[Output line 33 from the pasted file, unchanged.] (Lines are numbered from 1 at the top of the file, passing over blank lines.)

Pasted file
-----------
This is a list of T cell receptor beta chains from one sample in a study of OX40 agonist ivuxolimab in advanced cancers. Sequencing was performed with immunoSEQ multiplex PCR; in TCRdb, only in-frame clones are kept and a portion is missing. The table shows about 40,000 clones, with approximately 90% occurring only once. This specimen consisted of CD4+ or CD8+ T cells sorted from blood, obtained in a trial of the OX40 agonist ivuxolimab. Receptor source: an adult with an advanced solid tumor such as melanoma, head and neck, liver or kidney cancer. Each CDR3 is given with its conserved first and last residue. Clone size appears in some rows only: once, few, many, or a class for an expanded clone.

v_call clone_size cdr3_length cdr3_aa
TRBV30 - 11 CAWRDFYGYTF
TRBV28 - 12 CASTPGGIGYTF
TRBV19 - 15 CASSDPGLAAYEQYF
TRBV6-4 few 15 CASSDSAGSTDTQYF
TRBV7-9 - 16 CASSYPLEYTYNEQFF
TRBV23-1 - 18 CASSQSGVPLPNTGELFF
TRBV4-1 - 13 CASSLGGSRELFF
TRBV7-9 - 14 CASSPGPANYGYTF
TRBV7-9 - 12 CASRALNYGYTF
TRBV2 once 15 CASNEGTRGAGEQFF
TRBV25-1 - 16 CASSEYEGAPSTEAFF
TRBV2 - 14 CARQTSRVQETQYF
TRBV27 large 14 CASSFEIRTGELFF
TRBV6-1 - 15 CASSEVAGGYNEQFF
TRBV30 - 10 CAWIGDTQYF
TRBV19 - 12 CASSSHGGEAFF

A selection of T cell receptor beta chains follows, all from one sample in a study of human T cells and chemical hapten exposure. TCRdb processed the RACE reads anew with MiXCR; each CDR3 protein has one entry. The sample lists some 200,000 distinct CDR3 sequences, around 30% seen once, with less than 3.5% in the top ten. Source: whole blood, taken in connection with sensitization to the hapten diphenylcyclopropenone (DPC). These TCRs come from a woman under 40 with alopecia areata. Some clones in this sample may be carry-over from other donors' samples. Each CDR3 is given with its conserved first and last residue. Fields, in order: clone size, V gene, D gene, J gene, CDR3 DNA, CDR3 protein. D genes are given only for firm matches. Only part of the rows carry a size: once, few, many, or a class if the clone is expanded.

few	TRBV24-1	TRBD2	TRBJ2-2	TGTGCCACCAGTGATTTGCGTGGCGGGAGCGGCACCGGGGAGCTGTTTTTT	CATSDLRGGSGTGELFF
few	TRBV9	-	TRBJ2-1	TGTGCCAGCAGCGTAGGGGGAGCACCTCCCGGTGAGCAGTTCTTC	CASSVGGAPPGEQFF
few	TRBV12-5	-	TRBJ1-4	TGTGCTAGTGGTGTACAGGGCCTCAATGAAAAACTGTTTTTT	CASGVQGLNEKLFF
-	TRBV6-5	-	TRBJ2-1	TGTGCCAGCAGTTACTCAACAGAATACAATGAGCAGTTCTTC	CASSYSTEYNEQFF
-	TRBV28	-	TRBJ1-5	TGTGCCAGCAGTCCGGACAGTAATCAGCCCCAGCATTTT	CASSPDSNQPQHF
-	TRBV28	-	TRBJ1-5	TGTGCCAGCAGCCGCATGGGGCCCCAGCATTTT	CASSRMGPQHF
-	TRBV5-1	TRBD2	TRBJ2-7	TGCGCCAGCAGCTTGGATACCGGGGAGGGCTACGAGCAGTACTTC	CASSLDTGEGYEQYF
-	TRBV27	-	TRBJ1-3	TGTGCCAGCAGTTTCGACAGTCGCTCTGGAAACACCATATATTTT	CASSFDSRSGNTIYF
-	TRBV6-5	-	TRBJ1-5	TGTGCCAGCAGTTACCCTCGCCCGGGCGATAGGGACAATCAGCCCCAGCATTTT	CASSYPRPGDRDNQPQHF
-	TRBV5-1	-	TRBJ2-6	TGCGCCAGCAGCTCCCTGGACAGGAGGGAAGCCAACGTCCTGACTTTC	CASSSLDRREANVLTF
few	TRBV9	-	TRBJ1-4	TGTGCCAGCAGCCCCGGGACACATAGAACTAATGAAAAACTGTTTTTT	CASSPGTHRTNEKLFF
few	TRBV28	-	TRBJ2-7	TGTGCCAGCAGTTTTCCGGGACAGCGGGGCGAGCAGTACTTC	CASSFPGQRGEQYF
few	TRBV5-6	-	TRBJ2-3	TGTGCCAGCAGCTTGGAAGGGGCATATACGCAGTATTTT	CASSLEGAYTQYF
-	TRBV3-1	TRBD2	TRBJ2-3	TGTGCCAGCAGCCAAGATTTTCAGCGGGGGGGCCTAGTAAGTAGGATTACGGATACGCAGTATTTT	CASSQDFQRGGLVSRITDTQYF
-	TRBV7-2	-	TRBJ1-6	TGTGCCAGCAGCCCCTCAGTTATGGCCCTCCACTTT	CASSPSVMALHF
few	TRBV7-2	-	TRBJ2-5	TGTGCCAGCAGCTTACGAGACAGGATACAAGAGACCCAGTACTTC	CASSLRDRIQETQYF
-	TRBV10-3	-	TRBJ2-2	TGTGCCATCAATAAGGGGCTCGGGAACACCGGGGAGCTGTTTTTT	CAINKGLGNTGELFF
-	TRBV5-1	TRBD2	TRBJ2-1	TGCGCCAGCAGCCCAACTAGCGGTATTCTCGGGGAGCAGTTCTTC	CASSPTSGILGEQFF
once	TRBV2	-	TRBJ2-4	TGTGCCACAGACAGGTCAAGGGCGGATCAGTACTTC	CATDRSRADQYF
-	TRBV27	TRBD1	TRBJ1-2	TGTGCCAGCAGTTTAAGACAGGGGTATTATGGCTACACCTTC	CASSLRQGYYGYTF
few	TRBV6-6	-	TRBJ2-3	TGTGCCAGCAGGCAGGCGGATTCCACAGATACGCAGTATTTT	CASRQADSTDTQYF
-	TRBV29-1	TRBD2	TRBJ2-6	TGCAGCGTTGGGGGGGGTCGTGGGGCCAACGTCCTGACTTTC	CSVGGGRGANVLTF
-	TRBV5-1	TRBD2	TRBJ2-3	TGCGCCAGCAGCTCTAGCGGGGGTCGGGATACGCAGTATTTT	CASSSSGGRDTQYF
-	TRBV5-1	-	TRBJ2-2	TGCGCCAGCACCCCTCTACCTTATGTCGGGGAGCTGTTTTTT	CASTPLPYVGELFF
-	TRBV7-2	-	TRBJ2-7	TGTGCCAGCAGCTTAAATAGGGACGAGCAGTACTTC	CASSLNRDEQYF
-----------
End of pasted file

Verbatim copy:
-	TRBV3-1	TRBD2	TRBJ2-3	TGTGCCAGCAGCCAAGATTTTCAGCGGGGGGGCCTAGTAAGTAGGATTACGGATACGCAGTATTTT	CASSQDFQRGGLVSRITDTQYF